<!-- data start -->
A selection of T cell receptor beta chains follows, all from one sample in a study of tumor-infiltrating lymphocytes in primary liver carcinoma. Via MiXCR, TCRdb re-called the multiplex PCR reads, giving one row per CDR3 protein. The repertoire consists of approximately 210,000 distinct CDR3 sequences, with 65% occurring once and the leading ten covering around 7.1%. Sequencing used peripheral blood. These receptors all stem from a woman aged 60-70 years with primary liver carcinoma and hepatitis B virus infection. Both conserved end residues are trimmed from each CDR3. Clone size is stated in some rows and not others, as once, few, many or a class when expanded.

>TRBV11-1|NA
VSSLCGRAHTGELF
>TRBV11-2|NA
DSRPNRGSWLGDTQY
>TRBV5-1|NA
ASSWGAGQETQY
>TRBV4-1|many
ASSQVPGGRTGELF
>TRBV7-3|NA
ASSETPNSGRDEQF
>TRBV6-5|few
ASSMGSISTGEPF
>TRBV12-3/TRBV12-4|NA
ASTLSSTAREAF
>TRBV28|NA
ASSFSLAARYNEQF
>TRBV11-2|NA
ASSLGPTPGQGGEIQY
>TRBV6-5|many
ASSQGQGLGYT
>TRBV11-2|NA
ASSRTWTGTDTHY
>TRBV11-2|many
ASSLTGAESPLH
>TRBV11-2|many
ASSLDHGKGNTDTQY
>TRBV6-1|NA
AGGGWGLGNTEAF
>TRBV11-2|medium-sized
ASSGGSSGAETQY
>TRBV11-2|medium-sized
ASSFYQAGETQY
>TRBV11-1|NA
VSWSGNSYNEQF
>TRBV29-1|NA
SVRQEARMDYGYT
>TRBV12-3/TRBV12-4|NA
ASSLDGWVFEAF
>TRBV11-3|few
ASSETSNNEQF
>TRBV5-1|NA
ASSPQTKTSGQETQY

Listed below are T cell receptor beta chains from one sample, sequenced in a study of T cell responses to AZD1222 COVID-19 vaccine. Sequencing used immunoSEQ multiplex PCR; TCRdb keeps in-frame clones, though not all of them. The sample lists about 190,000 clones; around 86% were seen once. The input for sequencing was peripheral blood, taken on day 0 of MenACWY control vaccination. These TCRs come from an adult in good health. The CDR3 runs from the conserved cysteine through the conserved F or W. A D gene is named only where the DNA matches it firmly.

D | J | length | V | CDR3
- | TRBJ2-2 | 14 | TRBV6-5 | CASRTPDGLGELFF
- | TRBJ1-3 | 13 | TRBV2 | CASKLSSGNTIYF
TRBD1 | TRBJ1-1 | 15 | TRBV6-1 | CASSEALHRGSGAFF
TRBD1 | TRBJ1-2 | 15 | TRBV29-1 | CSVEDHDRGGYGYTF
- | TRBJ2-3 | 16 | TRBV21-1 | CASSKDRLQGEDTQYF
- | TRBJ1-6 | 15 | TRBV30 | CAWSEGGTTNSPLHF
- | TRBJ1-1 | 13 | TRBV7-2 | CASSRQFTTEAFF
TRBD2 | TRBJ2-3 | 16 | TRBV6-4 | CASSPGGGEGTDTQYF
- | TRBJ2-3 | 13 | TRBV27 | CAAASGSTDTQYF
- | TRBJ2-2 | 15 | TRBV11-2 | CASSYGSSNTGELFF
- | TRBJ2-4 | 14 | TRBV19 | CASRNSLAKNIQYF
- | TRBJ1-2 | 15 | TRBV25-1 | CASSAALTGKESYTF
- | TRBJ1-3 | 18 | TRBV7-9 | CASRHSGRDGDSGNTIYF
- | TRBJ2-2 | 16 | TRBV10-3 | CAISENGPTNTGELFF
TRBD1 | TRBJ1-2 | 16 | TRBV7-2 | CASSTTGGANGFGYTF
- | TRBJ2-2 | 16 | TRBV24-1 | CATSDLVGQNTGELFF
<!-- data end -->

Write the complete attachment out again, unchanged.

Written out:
A selection of T cell receptor beta chains follows, all from one sample in a study of tumor-infiltrating lymphocytes in primary liver carcinoma. Via MiXCR, TCRdb re-called the multiplex PCR reads, giving one row per CDR3 protein. The repertoire consists of approximately 210,000 distinct CDR3 sequences, with 65% occurring once and the leading ten covering around 7.1%. Sequencing used peripheral blood. These receptors all stem from a woman aged 60-70 years with primary liver carcinoma and hepatitis B virus infection. Both conserved end residues are trimmed from each CDR3. Clone size is stated in some rows and not others, as once, few, many or a class when expanded.

>TRBV11-1|NA
VSSLCGRAHTGELF
>TRBV11-2|NA
DSRPNRGSWLGDTQY
>TRBV5-1|NA
ASSWGAGQETQY
>TRBV4-1|many
ASSQVPGGRTGELF
>TRBV7-3|NA
ASSETPNSGRDEQF
>TRBV6-5|few
ASSMGSISTGEPF
>TRBV12-3/TRBV12-4|NA
ASTLSSTAREAF
>TRBV28|NA
ASSFSLAARYNEQF
>TRBV11-2|NA
ASSLGPTPGQGGEIQY
>TRBV6-5|many
ASSQGQGLGYT
>TRBV11-2|NA
ASSRTWTGTDTHY
>TRBV11-2|many
ASSLTGAESPLH
>TRBV11-2|many
ASSLDHGKGNTDTQY
>TRBV6-1|NA
AGGGWGLGNTEAF
>TRBV11-2|medium-sized
ASSGGSSGAETQY
>TRBV11-2|medium-sized
ASSFYQAGETQY
>TRBV11-1|NA
VSWSGNSYNEQF
>TRBV29-1|NA
SVRQEARMDYGYT
>TRBV12-3/TRBV12-4|NA
ASSLDGWVFEAF
>TRBV11-3|few
ASSETSNNEQF
>TRBV5-1|NA
ASSPQTKTSGQETQY

Listed below are T cell receptor beta chains from one sample, sequenced in a study of T cell responses to AZD1222 COVID-19 vaccine. Sequencing used immunoSEQ multiplex PCR; TCRdb keeps in-frame clones, though not all of them. The sample lists about 190,000 clones; around 86% were seen once. The input for sequencing was peripheral blood, taken on day 0 of MenACWY control vaccination. These TCRs come from an adult in good health. The CDR3 runs from the conserved cysteine through the conserved F or W. A D gene is named only where the DNA matches it firmly.

D | J | length | V | CDR3
- | TRBJ2-2 | 14 | TRBV6-5 | CASRTPDGLGELFF
- | TRBJ1-3 | 13 | TRBV2 | CASKLSSGNTIYF
TRBD1 | TRBJ1-1 | 15 | TRBV6-1 | CASSEALHRGSGAFF
TRBD1 | TRBJ1-2 | 15 | TRBV29-1 | CSVEDHDRGGYGYTF
- | TRBJ2-3 | 16 | TRBV21-1 | CASSKDRLQGEDTQYF
- | TRBJ1-6 | 15 | TRBV30 | CAWSEGGTTNSPLHF
- | TRBJ1-1 | 13 | TRBV7-2 | CASSRQFTTEAFF
TRBD2 | TRBJ2-3 | 16 | TRBV6-4 | CASSPGGGEGTDTQYF
- | TRBJ2-3 | 13 | TRBV27 | CAAASGSTDTQYF
- | TRBJ2-2 | 15 | TRBV11-2 | CASSYGSSNTGELFF
- | TRBJ2-4 | 14 | TRBV19 | CASRNSLAKNIQYF
- | TRBJ1-2 | 15 | TRBV25-1 | CASSAALTGKESYTF
- | TRBJ1-3 | 18 | TRBV7-9 | CASRHSGRDGDSGNTIYF
- | TRBJ2-2 | 16 | TRBV10-3 | CAISENGPTNTGELFF
TRBD1 | TRBJ1-2 | 16 | TRBV7-2 | CASSTTGGANGFGYTF
- | TRBJ2-2 | 16 | TRBV24-1 | CATSDLVGQNTGELFF